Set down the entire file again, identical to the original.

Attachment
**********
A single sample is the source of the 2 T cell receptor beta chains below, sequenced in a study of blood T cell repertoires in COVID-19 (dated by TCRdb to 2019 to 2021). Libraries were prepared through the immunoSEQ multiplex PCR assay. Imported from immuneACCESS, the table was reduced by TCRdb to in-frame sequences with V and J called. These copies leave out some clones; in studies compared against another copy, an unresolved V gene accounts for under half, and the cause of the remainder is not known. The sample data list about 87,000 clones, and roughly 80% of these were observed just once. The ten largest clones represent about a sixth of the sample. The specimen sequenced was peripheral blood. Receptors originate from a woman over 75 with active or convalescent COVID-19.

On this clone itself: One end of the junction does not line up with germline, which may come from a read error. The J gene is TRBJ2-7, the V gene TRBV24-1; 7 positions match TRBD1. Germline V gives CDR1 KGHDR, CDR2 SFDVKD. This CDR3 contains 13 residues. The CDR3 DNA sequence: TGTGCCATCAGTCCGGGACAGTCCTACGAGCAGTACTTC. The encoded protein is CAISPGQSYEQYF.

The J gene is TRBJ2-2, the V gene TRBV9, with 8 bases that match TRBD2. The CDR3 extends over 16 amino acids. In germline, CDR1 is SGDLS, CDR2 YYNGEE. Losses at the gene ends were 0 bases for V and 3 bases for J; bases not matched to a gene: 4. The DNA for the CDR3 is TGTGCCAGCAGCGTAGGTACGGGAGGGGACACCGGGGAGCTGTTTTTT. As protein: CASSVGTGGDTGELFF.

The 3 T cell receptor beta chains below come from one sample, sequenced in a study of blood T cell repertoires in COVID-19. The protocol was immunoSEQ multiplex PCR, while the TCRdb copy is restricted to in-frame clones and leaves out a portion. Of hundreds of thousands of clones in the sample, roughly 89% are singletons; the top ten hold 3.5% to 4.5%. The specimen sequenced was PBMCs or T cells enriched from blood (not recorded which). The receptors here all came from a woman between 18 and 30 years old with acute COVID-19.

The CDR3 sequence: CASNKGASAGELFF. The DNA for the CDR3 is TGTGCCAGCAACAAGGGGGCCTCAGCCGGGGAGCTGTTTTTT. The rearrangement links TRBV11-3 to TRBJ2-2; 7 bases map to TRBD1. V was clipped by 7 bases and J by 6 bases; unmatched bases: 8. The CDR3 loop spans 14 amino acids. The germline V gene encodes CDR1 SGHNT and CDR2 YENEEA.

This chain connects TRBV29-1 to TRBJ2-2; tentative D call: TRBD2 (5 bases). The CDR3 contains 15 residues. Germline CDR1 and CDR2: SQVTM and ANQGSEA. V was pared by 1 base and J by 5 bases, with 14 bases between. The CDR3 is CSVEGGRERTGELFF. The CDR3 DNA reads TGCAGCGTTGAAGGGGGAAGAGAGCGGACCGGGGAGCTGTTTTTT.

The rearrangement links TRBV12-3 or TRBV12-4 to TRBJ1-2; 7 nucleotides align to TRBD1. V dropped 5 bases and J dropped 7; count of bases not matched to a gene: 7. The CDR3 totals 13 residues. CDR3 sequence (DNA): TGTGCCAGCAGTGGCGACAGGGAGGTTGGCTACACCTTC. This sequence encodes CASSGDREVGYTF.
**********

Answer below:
A single sample is the source of the 2 T cell receptor beta chains below, sequenced in a study of blood T cell repertoires in COVID-19 (dated by TCRdb to 2019 to 2021). Libraries were prepared through the immunoSEQ multiplex PCR assay. Imported from immuneACCESS, the table was reduced by TCRdb to in-frame sequences with V and J called. These copies leave out some clones; in studies compared against another copy, an unresolved V gene accounts for under half, and the cause of the remainder is not known. The sample data list about 87,000 clones, and roughly 80% of these were observed just once. The ten largest clones represent about a sixth of the sample. The specimen sequenced was peripheral blood. Receptors originate from a woman over 75 with active or convalescent COVID-19.

On this clone itself: One end of the junction does not line up with germline, which may come from a read error. The J gene is TRBJ2-7, the V gene TRBV24-1; 7 positions match TRBD1. Germline V gives CDR1 KGHDR, CDR2 SFDVKD. This CDR3 contains 13 residues. The CDR3 DNA sequence: TGTGCCATCAGTCCGGGACAGTCCTACGAGCAGTACTTC. The encoded protein is CAISPGQSYEQYF.

The J gene is TRBJ2-2, the V gene TRBV9, with 8 bases that match TRBD2. The CDR3 extends over 16 amino acids. In germline, CDR1 is SGDLS, CDR2 YYNGEE. Losses at the gene ends were 0 bases for V and 3 bases for J; bases not matched to a gene: 4. The DNA for the CDR3 is TGTGCCAGCAGCGTAGGTACGGGAGGGGACACCGGGGAGCTGTTTTTT. As protein: CASSVGTGGDTGELFF.

The 3 T cell receptor beta chains below come from one sample, sequenced in a study of blood T cell repertoires in COVID-19. The protocol was immunoSEQ multiplex PCR, while the TCRdb copy is restricted to in-frame clones and leaves out a portion. Of hundreds of thousands of clones in the sample, roughly 89% are singletons; the top ten hold 3.5% to 4.5%. The specimen sequenced was PBMCs or T cells enriched from blood (not recorded which). The receptors here all came from a woman between 18 and 30 years old with acute COVID-19.

The CDR3 sequence: CASNKGASAGELFF. The DNA for the CDR3 is TGTGCCAGCAACAAGGGGGCCTCAGCCGGGGAGCTGTTTTTT. The rearrangement links TRBV11-3 to TRBJ2-2; 7 bases map to TRBD1. V was clipped by 7 bases and J by 6 bases; unmatched bases: 8. The CDR3 loop spans 14 amino acids. The germline V gene encodes CDR1 SGHNT and CDR2 YENEEA.

This chain connects TRBV29-1 to TRBJ2-2; tentative D call: TRBD2 (5 bases). The CDR3 contains 15 residues. Germline CDR1 and CDR2: SQVTM and ANQGSEA. V was pared by 1 base and J by 5 bases, with 14 bases between. The CDR3 is CSVEGGRERTGELFF. The CDR3 DNA reads TGCAGCGTTGAAGGGGGAAGAGAGCGGACCGGGGAGCTGTTTTTT.

The rearrangement links TRBV12-3 or TRBV12-4 to TRBJ1-2; 7 nucleotides align to TRBD1. V dropped 5 bases and J dropped 7; count of bases not matched to a gene: 7. The CDR3 totals 13 residues. CDR3 sequence (DNA): TGTGCCAGCAGTGGCGACAGGGAGGTTGGCTACACCTTC. This sequence encodes CASSGDREVGYTF.